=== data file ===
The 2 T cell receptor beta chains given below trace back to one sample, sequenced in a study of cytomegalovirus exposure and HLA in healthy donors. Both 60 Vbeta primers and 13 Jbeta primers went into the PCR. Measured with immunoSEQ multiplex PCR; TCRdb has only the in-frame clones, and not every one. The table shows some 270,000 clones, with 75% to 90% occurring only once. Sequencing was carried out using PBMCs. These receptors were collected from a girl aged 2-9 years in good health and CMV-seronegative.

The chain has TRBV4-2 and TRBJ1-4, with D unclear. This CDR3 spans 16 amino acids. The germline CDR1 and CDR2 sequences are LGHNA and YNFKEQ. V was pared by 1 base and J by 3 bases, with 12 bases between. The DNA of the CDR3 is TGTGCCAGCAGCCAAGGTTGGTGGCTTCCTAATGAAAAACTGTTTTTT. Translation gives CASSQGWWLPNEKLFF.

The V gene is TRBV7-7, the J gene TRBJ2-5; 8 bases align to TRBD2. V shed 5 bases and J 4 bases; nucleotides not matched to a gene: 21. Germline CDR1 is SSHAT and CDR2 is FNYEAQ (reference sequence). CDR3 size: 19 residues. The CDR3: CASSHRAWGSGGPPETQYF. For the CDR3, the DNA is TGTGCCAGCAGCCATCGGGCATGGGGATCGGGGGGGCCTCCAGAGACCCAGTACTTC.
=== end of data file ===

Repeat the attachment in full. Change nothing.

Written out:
The 2 T cell receptor beta chains given below trace back to one sample, sequenced in a study of cytomegalovirus exposure and HLA in healthy donors. Both 60 Vbeta primers and 13 Jbeta primers went into the PCR. Measured with immunoSEQ multiplex PCR; TCRdb has only the in-frame clones, and not every one. The table shows some 270,000 clones, with 75% to 90% occurring only once. Sequencing was carried out using PBMCs. These receptors were collected from a girl aged 2-9 years in good health and CMV-seronegative.

The chain has TRBV4-2 and TRBJ1-4, with D unclear. This CDR3 spans 16 amino acids. The germline CDR1 and CDR2 sequences are LGHNA and YNFKEQ. V was pared by 1 base and J by 3 bases, with 12 bases between. The DNA of the CDR3 is TGTGCCAGCAGCCAAGGTTGGTGGCTTCCTAATGAAAAACTGTTTTTT. Translation gives CASSQGWWLPNEKLFF.

The V gene is TRBV7-7, the J gene TRBJ2-5; 8 bases align to TRBD2. V shed 5 bases and J 4 bases; nucleotides not matched to a gene: 21. Germline CDR1 is SSHAT and CDR2 is FNYEAQ (reference sequence). CDR3 size: 19 residues. The CDR3: CASSHRAWGSGGPPETQYF. For the CDR3, the DNA is TGTGCCAGCAGCCATCGGGCATGGGGATCGGGGGGGCCTCCAGAGACCCAGTACTTC.